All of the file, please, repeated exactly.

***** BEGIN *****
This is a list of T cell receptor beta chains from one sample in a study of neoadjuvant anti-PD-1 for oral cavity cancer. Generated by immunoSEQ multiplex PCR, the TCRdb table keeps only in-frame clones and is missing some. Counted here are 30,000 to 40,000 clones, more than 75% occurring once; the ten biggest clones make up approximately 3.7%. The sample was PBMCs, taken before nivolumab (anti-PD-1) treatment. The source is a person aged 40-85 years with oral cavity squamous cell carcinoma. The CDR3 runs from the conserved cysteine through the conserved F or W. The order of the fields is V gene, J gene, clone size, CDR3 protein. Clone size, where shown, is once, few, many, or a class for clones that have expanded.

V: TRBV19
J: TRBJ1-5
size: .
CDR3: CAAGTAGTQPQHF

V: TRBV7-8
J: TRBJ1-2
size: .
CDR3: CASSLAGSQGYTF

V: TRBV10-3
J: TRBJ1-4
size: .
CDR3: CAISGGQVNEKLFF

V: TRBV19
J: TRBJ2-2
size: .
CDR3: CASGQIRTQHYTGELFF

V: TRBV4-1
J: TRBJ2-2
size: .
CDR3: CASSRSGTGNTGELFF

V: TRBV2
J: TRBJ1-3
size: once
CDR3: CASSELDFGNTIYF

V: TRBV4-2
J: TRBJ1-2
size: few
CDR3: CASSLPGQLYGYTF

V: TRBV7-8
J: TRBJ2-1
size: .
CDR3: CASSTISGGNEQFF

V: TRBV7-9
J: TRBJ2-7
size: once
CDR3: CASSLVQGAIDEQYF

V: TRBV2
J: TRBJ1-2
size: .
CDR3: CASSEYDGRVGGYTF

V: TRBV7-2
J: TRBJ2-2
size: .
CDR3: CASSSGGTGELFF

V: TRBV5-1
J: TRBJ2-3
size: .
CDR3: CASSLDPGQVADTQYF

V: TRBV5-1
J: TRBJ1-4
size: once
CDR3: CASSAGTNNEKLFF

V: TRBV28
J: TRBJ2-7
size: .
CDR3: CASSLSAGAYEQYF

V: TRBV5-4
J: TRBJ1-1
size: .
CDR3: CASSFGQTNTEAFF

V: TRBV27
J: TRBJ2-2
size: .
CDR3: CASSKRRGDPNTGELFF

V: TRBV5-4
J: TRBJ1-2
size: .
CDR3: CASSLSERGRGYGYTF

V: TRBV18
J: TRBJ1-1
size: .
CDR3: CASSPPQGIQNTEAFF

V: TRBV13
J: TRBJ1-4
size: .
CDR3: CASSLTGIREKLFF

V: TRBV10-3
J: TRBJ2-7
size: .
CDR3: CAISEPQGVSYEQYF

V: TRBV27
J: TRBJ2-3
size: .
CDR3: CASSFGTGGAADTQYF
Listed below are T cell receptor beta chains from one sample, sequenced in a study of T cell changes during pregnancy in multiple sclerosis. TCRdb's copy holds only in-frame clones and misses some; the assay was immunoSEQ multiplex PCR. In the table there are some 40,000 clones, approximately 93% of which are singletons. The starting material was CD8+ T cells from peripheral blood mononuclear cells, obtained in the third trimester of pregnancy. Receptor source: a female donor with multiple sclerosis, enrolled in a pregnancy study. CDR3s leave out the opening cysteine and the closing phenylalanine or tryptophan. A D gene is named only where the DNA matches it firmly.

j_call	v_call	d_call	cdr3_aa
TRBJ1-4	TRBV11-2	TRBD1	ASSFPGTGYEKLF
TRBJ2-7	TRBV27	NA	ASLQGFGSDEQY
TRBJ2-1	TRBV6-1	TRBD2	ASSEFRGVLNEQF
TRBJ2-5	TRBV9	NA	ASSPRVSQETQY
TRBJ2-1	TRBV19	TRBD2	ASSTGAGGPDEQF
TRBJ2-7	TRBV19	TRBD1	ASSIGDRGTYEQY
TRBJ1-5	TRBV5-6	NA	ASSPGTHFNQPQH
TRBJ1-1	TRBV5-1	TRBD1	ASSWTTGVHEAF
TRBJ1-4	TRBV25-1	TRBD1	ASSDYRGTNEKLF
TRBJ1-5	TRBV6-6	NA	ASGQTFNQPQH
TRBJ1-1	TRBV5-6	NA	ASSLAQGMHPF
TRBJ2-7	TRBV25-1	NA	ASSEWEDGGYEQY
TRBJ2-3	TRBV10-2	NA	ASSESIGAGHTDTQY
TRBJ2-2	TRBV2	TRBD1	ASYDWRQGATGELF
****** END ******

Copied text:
This is a list of T cell receptor beta chains from one sample in a study of neoadjuvant anti-PD-1 for oral cavity cancer. Generated by immunoSEQ multiplex PCR, the TCRdb table keeps only in-frame clones and is missing some. Counted here are 30,000 to 40,000 clones, more than 75% occurring once; the ten biggest clones make up approximately 3.7%. The sample was PBMCs, taken before nivolumab (anti-PD-1) treatment. The source is a person aged 40-85 years with oral cavity squamous cell carcinoma. The CDR3 runs from the conserved cysteine through the conserved F or W. The order of the fields is V gene, J gene, clone size, CDR3 protein. Clone size, where shown, is once, few, many, or a class for clones that have expanded.

V: TRBV19
J: TRBJ1-5
size: .
CDR3: CAAGTAGTQPQHF

V: TRBV7-8
J: TRBJ1-2
size: .
CDR3: CASSLAGSQGYTF

V: TRBV10-3
J: TRBJ1-4
size: .
CDR3: CAISGGQVNEKLFF

V: TRBV19
J: TRBJ2-2
size: .
CDR3: CASGQIRTQHYTGELFF

V: TRBV4-1
J: TRBJ2-2
size: .
CDR3: CASSRSGTGNTGELFF

V: TRBV2
J: TRBJ1-3
size: once
CDR3: CASSELDFGNTIYF

V: TRBV4-2
J: TRBJ1-2
size: few
CDR3: CASSLPGQLYGYTF

V: TRBV7-8
J: TRBJ2-1
size: .
CDR3: CASSTISGGNEQFF

V: TRBV7-9
J: TRBJ2-7
size: once
CDR3: CASSLVQGAIDEQYF

V: TRBV2
J: TRBJ1-2
size: .
CDR3: CASSEYDGRVGGYTF

V: TRBV7-2
J: TRBJ2-2
size: .
CDR3: CASSSGGTGELFF

V: TRBV5-1
J: TRBJ2-3
size: .
CDR3: CASSLDPGQVADTQYF

V: TRBV5-1
J: TRBJ1-4
size: once
CDR3: CASSAGTNNEKLFF

V: TRBV28
J: TRBJ2-7
size: .
CDR3: CASSLSAGAYEQYF

V: TRBV5-4
J: TRBJ1-1
size: .
CDR3: CASSFGQTNTEAFF

V: TRBV27
J: TRBJ2-2
size: .
CDR3: CASSKRRGDPNTGELFF

V: TRBV5-4
J: TRBJ1-2
size: .
CDR3: CASSLSERGRGYGYTF

V: TRBV18
J: TRBJ1-1
size: .
CDR3: CASSPPQGIQNTEAFF

V: TRBV13
J: TRBJ1-4
size: .
CDR3: CASSLTGIREKLFF

V: TRBV10-3
J: TRBJ2-7
size: .
CDR3: CAISEPQGVSYEQYF

V: TRBV27
J: TRBJ2-3
size: .
CDR3: CASSFGTGGAADTQYF
Listed below are T cell receptor beta chains from one sample, sequenced in a study of T cell changes during pregnancy in multiple sclerosis. TCRdb's copy holds only in-frame clones and misses some; the assay was immunoSEQ multiplex PCR. In the table there are some 40,000 clones, approximately 93% of which are singletons. The starting material was CD8+ T cells from peripheral blood mononuclear cells, obtained in the third trimester of pregnancy. Receptor source: a female donor with multiple sclerosis, enrolled in a pregnancy study. CDR3s leave out the opening cysteine and the closing phenylalanine or tryptophan. A D gene is named only where the DNA matches it firmly.

j_call	v_call	d_call	cdr3_aa
TRBJ1-4	TRBV11-2	TRBD1	ASSFPGTGYEKLF
TRBJ2-7	TRBV27	NA	ASLQGFGSDEQY
TRBJ2-1	TRBV6-1	TRBD2	ASSEFRGVLNEQF
TRBJ2-5	TRBV9	NA	ASSPRVSQETQY
TRBJ2-1	TRBV19	TRBD2	ASSTGAGGPDEQF
TRBJ2-7	TRBV19	TRBD1	ASSIGDRGTYEQY
TRBJ1-5	TRBV5-6	NA	ASSPGTHFNQPQH
TRBJ1-1	TRBV5-1	TRBD1	ASSWTTGVHEAF
TRBJ1-4	TRBV25-1	TRBD1	ASSDYRGTNEKLF
TRBJ1-5	TRBV6-6	NA	ASGQTFNQPQH
TRBJ1-1	TRBV5-6	NA	ASSLAQGMHPF
TRBJ2-7	TRBV25-1	NA	ASSEWEDGGYEQY
TRBJ2-3	TRBV10-2	NA	ASSESIGAGHTDTQY
TRBJ2-2	TRBV2	TRBD1	ASYDWRQGATGELF